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Window on the Plains

Driving through the West and Southwest, one notices that every little town seems to have a museum. If the town has a post office, it has a museum. Perhaps it doesn’t even have a post office, but it may have a museum…

I decided to stop by one of these museums, the Window on the Plains Museum, as I was passing through Dumas (pronounced “Doomus”), TX. Frankly, I wasn’t expecting much more than a small room with a few Texas “antiques” – items one would usually find at a garage sale or estate sale.

Was I surprised! The museum really did provide a wonderful window into the history of the plains!

[Photographs at end]

The Museum, housed in a large modern building, was brimming with memorabilia and historical artifacts. Most items were donated by family members with deep roots in the prairie. The displays are beautifully restored, well done, and informative. The staff is friendly and knowledgeable. It’s easy to spend several hours browsing and chatting.  An art gallery featuring the works of local artists is also part of the complex; they were in the process of hanging pictures for a new exhibition when I visited.

One cannot help but connect with the rugged individualism and confidence of our pioneer ancestors. The displays evoke memories of a past rapidly evaporating, a past dominated by cowboys, ranchers, the oil business, and orderly God-fearing families. A past where independence, integrity, and cooperation were essential ingredients to life and survival.

The museum charges no entry fee and provides a box for donations on the way out. I was so impressed I simply “had to” donate…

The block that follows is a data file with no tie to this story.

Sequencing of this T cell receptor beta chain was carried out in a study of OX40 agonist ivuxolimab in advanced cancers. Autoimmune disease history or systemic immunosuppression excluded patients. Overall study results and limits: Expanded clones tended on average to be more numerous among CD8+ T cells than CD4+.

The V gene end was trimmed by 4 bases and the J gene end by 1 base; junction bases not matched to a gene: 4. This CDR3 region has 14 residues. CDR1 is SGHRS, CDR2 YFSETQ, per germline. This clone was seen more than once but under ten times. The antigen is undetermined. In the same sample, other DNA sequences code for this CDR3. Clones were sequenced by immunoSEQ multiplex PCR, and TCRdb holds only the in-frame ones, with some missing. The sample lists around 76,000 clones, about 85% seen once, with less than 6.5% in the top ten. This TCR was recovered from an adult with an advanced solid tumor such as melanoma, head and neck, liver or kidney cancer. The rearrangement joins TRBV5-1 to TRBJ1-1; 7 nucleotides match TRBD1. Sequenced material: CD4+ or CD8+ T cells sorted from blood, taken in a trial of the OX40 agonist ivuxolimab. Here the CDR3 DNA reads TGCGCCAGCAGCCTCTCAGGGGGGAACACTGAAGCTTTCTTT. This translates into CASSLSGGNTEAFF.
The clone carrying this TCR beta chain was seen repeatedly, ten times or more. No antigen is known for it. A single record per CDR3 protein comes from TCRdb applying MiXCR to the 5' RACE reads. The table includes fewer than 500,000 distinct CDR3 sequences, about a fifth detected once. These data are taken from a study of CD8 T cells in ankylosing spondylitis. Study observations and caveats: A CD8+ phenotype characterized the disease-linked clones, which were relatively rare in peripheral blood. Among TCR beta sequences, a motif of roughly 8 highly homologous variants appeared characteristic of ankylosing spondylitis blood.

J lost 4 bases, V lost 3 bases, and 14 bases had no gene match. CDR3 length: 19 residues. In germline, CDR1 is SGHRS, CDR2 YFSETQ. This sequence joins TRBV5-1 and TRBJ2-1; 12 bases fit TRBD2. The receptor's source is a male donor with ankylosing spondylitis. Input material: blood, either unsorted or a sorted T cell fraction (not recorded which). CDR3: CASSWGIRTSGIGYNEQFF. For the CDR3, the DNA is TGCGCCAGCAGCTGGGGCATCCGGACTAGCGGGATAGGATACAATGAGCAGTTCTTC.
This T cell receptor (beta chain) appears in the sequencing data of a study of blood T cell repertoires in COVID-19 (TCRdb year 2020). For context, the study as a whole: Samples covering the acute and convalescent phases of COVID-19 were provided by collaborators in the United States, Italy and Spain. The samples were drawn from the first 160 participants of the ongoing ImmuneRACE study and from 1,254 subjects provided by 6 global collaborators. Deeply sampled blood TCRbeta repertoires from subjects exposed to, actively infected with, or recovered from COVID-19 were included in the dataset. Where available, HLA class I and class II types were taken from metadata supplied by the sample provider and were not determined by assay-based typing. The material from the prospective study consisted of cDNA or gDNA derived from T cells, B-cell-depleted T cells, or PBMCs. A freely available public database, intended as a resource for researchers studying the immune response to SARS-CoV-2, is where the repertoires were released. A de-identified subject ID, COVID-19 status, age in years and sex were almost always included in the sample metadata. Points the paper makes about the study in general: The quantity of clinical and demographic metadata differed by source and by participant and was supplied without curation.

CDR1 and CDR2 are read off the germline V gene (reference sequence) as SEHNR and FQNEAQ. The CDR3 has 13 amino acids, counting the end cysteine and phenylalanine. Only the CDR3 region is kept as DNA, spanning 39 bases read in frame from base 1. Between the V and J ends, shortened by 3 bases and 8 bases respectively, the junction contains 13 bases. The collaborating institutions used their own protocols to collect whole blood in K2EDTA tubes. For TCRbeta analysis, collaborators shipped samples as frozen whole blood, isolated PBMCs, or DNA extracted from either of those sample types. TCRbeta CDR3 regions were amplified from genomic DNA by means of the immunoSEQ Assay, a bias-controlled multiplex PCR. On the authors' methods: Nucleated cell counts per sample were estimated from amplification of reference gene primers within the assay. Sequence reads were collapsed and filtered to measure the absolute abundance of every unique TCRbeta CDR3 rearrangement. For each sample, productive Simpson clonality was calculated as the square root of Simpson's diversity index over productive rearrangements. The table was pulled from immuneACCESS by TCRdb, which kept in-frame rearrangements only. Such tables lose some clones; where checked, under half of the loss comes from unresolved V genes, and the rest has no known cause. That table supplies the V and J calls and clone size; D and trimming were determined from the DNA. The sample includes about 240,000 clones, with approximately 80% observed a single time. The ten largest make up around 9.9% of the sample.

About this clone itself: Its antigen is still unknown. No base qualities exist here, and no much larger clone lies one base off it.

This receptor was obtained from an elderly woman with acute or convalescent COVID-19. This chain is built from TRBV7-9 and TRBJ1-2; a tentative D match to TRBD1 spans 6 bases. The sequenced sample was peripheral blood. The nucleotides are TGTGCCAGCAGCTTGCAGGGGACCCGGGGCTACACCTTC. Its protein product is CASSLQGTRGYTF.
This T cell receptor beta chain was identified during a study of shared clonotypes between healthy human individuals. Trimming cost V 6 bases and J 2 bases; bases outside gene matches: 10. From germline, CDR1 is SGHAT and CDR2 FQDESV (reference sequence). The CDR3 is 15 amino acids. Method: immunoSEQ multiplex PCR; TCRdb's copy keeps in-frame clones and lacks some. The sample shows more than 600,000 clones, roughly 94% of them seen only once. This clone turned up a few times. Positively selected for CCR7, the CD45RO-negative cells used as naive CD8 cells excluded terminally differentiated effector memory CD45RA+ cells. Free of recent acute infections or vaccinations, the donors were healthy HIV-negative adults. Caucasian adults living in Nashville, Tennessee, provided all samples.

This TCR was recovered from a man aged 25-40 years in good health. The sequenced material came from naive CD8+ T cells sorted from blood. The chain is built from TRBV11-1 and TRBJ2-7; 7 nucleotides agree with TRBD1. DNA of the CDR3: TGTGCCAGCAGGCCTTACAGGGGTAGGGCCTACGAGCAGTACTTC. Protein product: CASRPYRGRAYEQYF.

Perhaps you, too, will drive through a town in the West one day and see a sign for a museum. Perhaps you might even drive through Dumas, TX, and stop at Window on the Plains Museum – it’s worth it! And as a result perhaps you, too, will remember and better understand what it really means to be an American.

Enjoy the pictures below!  There is much more to experience in the Museum.


[1]  Interestingly this eagle has a brown head, not white.  I was told that the Federal Government is very demanding, requires the museum to maintain a license to display the bird, and even inspects annually.  Furthermore, anyone in possession of even a single feather without the proper permits can be prosecuted for poaching – even if the feather was found on the ground!

[2]  Cowboy is Marshall Cator (1902-2002), who ran cows and calves in 5 states.  He was inducted into the Cowboy Hall of Fame.

[3]  This is the actual Post Office from the town.  It’s about 12 ft. square, excluding the porch.

[4]  The Blacksmith shop seemed to be about 15 ft. square.

[5]  The local doctor also doubled as a dentist and pharmacist.  One can see the examination/dental chair in the corner.


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